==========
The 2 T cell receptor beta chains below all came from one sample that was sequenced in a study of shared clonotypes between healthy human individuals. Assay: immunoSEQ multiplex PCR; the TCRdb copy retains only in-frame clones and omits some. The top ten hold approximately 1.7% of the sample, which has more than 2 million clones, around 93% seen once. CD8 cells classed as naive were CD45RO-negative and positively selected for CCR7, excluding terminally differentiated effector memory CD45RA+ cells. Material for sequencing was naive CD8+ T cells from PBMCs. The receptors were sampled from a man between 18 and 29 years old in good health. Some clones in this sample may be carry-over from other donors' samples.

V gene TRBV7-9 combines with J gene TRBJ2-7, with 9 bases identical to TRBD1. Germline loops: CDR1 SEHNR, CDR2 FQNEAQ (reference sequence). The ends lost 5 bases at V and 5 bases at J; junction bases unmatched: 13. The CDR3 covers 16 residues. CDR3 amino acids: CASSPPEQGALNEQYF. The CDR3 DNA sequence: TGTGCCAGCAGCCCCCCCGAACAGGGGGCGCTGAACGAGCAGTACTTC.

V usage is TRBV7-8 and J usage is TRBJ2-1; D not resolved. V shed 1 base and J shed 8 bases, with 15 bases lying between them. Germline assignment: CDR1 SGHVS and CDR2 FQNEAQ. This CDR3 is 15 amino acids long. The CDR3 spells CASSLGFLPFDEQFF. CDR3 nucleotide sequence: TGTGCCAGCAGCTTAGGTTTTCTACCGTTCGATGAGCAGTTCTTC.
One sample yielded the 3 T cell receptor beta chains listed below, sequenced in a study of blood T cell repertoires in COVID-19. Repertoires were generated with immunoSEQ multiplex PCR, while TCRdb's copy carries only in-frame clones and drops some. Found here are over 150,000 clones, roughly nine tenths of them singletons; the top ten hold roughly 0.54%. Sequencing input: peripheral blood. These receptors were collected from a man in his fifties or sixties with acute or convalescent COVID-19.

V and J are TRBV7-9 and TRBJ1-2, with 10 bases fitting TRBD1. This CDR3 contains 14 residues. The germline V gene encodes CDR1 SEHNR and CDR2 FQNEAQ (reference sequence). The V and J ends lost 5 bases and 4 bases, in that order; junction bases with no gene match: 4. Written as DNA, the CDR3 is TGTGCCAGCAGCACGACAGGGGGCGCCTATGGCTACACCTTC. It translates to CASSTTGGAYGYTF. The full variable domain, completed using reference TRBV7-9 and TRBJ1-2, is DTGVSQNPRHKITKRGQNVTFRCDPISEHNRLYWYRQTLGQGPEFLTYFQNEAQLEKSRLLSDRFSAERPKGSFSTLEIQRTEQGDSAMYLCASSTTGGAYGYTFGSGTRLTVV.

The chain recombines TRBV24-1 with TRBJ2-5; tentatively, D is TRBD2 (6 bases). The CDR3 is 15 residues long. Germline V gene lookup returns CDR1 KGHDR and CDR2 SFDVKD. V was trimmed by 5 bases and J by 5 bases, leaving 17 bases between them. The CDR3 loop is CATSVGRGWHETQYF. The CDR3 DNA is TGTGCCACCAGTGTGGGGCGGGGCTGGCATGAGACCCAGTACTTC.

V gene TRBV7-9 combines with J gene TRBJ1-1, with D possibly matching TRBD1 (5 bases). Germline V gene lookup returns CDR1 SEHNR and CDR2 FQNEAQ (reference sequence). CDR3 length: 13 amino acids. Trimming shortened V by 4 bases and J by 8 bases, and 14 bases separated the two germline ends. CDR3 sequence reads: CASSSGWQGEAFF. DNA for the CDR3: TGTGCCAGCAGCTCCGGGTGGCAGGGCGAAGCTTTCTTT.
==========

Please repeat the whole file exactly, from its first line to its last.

The 2 T cell receptor beta chains below all came from one sample that was sequenced in a study of shared clonotypes between healthy human individuals. Assay: immunoSEQ multiplex PCR; the TCRdb copy retains only in-frame clones and omits some. The top ten hold approximately 1.7% of the sample, which has more than 2 million clones, around 93% seen once. CD8 cells classed as naive were CD45RO-negative and positively selected for CCR7, excluding terminally differentiated effector memory CD45RA+ cells. Material for sequencing was naive CD8+ T cells from PBMCs. The receptors were sampled from a man between 18 and 29 years old in good health. Some clones in this sample may be carry-over from other donors' samples.

V gene TRBV7-9 combines with J gene TRBJ2-7, with 9 bases identical to TRBD1. Germline loops: CDR1 SEHNR, CDR2 FQNEAQ (reference sequence). The ends lost 5 bases at V and 5 bases at J; junction bases unmatched: 13. The CDR3 covers 16 residues. CDR3 amino acids: CASSPPEQGALNEQYF. The CDR3 DNA sequence: TGTGCCAGCAGCCCCCCCGAACAGGGGGCGCTGAACGAGCAGTACTTC.

V usage is TRBV7-8 and J usage is TRBJ2-1; D not resolved. V shed 1 base and J shed 8 bases, with 15 bases lying between them. Germline assignment: CDR1 SGHVS and CDR2 FQNEAQ. This CDR3 is 15 amino acids long. The CDR3 spells CASSLGFLPFDEQFF. CDR3 nucleotide sequence: TGTGCCAGCAGCTTAGGTTTTCTACCGTTCGATGAGCAGTTCTTC.
One sample yielded the 3 T cell receptor beta chains listed below, sequenced in a study of blood T cell repertoires in COVID-19. Repertoires were generated with immunoSEQ multiplex PCR, while TCRdb's copy carries only in-frame clones and drops some. Found here are over 150,000 clones, roughly nine tenths of them singletons; the top ten hold roughly 0.54%. Sequencing input: peripheral blood. These receptors were collected from a man in his fifties or sixties with acute or convalescent COVID-19.

V and J are TRBV7-9 and TRBJ1-2, with 10 bases fitting TRBD1. This CDR3 contains 14 residues. The germline V gene encodes CDR1 SEHNR and CDR2 FQNEAQ (reference sequence). The V and J ends lost 5 bases and 4 bases, in that order; junction bases with no gene match: 4. Written as DNA, the CDR3 is TGTGCCAGCAGCACGACAGGGGGCGCCTATGGCTACACCTTC. It translates to CASSTTGGAYGYTF. The full variable domain, completed using reference TRBV7-9 and TRBJ1-2, is DTGVSQNPRHKITKRGQNVTFRCDPISEHNRLYWYRQTLGQGPEFLTYFQNEAQLEKSRLLSDRFSAERPKGSFSTLEIQRTEQGDSAMYLCASSTTGGAYGYTFGSGTRLTVV.

The chain recombines TRBV24-1 with TRBJ2-5; tentatively, D is TRBD2 (6 bases). The CDR3 is 15 residues long. Germline V gene lookup returns CDR1 KGHDR and CDR2 SFDVKD. V was trimmed by 5 bases and J by 5 bases, leaving 17 bases between them. The CDR3 loop is CATSVGRGWHETQYF. The CDR3 DNA is TGTGCCACCAGTGTGGGGCGGGGCTGGCATGAGACCCAGTACTTC.

V gene TRBV7-9 combines with J gene TRBJ1-1, with D possibly matching TRBD1 (5 bases). Germline V gene lookup returns CDR1 SEHNR and CDR2 FQNEAQ (reference sequence). CDR3 length: 13 amino acids. Trimming shortened V by 4 bases and J by 8 bases, and 14 bases separated the two germline ends. CDR3 sequence reads: CASSSGWQGEAFF. DNA for the CDR3: TGTGCCAGCAGCTCCGGGTGGCAGGGCGAAGCTTTCTTT.